CRAM – Cockroach inspired robots can squeeze through cracks
CRAM – Cockroach inspired robots can squeeze through cracks

CRAM – Creepy Cockroach inspired robots may be the future of disaster help

Inspired by cockroaches that can squeeze through tiny spaces, US researchers have developed a robot that can rapidly squeeze through cracks during a search-and-rescue mission. This small Cockroach inspired robots, called as CRAM, may one day help locate people in the rubble of earthquakes, tornadoes or explosions.

“What’s impressive about these cockroaches is that they can run as fast through a quarter-inch gap as a half-inch gap, by reorienting their legs completely out to the side,” said study leader Kaushik Jayaram, who recently obtained his Ph.D. from UC Berkeley and is now a postdoctoral fellow at Harvard University.

The compressible robot, created with articulated mechanisms was able to squeeze into and run through crevices half its height, the study said.

Cockroaches are about half an inch tall when they run freely, but can squish their bodies to one-tenth of an inch, the researchers said, adding that they can withstand forces 900 times their body weight without suffering injury.

The palm-sized robot model has the adorable name “CRAM,” which stands for “compressible robot with articulated mechanisms.” It is capped with a plastic shield, much like the wings on the back of a cockroach. The palm-sized robot’s flexible shell and legs allow it to continue moving forward at a fast clip, even when in a tightly confined space.

“In the event of an earthquake, first responders need to know if an area of rubble is stable and safe, but the challenge is, most robots can’t get into rubble,” said Robert Full, a professor of integrative biology at UC Berkeley.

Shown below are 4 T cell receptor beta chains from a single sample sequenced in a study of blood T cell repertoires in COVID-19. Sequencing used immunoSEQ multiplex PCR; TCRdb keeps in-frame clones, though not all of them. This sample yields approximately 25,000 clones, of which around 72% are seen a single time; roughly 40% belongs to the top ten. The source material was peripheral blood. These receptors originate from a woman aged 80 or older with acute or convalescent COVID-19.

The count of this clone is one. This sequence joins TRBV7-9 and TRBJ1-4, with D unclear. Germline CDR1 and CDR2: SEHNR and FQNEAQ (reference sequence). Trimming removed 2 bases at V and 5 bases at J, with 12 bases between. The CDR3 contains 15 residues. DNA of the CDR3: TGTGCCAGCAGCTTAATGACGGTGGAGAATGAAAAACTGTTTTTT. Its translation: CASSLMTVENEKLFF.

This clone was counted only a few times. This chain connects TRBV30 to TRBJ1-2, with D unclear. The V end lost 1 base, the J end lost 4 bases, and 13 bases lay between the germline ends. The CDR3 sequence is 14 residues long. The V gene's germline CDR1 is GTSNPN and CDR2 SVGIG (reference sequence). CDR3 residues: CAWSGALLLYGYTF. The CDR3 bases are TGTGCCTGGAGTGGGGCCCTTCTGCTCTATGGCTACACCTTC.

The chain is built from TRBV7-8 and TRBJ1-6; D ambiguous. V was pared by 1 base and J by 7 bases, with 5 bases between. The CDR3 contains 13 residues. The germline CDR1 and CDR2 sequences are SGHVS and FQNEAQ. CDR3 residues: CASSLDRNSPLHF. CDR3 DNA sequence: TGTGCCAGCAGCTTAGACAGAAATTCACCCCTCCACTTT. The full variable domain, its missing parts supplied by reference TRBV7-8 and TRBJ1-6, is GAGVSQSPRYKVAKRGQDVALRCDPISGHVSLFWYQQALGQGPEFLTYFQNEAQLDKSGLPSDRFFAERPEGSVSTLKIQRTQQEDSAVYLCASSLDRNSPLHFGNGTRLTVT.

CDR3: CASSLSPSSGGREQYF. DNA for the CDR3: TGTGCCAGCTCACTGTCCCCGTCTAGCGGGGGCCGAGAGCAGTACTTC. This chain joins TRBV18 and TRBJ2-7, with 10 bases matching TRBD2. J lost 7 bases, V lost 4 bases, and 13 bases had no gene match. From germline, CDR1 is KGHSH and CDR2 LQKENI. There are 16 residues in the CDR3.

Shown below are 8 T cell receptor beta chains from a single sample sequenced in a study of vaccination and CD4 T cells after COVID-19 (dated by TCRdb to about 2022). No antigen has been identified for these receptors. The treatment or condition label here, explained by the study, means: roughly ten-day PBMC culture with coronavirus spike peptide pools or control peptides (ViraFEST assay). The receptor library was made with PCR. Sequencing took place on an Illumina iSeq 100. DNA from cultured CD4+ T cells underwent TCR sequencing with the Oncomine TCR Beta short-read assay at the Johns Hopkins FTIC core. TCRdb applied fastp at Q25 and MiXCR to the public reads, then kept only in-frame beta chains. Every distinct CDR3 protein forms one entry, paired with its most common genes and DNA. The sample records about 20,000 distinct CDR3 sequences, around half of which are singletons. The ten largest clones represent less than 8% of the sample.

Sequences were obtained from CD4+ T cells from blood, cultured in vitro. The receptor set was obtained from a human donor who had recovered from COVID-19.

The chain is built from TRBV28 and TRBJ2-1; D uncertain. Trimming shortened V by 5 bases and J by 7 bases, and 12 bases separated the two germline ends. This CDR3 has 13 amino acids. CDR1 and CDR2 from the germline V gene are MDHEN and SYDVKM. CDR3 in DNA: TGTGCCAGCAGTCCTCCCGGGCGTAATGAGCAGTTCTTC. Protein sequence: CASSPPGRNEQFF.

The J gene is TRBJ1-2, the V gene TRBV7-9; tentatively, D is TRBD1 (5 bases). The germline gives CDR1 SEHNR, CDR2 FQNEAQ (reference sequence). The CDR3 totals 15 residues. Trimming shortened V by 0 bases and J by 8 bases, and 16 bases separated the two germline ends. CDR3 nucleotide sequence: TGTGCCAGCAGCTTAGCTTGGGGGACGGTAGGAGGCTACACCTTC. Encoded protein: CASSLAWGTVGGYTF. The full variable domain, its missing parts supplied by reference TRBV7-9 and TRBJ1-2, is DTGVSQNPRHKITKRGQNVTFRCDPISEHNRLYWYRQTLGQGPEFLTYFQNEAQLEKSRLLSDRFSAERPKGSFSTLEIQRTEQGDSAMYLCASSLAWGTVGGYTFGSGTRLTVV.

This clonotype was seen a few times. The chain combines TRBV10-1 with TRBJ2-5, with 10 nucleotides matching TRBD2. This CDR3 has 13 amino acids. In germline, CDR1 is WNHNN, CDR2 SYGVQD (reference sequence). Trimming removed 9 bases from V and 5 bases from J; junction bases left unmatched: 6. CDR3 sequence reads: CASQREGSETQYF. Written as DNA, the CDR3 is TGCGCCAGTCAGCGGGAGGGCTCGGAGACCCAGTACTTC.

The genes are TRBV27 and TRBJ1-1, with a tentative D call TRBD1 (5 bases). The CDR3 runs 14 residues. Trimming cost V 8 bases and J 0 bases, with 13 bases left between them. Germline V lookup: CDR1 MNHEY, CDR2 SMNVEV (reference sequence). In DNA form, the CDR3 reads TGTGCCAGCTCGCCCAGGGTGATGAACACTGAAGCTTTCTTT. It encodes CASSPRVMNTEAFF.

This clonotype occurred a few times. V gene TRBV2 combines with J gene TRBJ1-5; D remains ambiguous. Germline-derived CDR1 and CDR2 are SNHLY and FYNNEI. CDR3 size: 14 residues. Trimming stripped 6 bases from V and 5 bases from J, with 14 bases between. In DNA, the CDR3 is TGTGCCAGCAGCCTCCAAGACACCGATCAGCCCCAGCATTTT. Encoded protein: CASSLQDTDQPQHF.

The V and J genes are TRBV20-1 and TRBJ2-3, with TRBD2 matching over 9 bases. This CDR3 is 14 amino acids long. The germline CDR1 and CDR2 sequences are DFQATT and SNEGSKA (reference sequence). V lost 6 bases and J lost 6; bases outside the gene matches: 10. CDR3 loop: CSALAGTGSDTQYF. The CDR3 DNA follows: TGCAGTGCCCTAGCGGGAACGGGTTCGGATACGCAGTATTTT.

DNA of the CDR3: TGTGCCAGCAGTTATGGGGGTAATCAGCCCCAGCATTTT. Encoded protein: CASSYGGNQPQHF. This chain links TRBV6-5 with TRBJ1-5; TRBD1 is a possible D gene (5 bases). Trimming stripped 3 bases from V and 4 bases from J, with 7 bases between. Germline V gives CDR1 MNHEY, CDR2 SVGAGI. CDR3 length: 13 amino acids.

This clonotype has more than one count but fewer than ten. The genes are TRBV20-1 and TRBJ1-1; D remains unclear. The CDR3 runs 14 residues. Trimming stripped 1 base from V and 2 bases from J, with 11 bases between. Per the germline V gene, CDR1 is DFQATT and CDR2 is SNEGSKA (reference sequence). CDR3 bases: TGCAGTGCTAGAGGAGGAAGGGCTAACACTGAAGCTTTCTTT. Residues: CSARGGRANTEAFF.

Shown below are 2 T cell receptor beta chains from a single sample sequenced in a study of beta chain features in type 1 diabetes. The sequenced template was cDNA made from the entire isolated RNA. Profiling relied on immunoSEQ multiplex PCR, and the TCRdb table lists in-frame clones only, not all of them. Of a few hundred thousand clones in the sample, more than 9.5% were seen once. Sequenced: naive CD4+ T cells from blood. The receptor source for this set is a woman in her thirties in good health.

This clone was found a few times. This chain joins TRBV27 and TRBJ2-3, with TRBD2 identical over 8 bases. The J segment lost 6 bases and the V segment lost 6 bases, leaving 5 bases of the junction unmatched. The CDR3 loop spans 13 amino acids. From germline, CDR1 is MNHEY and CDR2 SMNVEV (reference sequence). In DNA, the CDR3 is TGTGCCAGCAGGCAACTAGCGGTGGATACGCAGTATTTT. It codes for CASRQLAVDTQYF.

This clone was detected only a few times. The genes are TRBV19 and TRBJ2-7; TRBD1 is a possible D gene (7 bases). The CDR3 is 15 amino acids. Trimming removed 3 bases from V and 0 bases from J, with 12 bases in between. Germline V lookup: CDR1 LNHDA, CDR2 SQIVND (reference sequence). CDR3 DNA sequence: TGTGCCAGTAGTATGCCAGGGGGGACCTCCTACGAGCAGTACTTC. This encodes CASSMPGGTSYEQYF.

“But if there are lots of cracks and vents and conduits, you can imagine just throwing a swarm of these robots in to locate survivors and safe entry points for first responders.”

Researchers say their Cockroach inspired robots are inexpensive to make, and they are working on various versions for real-world testing. The palm-sized robot probably cost less than $100, Jayaram said. He figures if mass-produced, with sensors and other equipment added on, the robots could eventually cost less than $10 per piece.

Funding for the research has come from the US Army Research Laboratory, as part of a collaboration with between industry and university partners.

Kaushik Jayaram, a Harvard robotics researcher, said the most difficult part was the design, but after that, he used off-the-shelf electronics and motors, cardboard, polyester and some knowledge of origami. He could probably put one together in about half an hour, he estimated.


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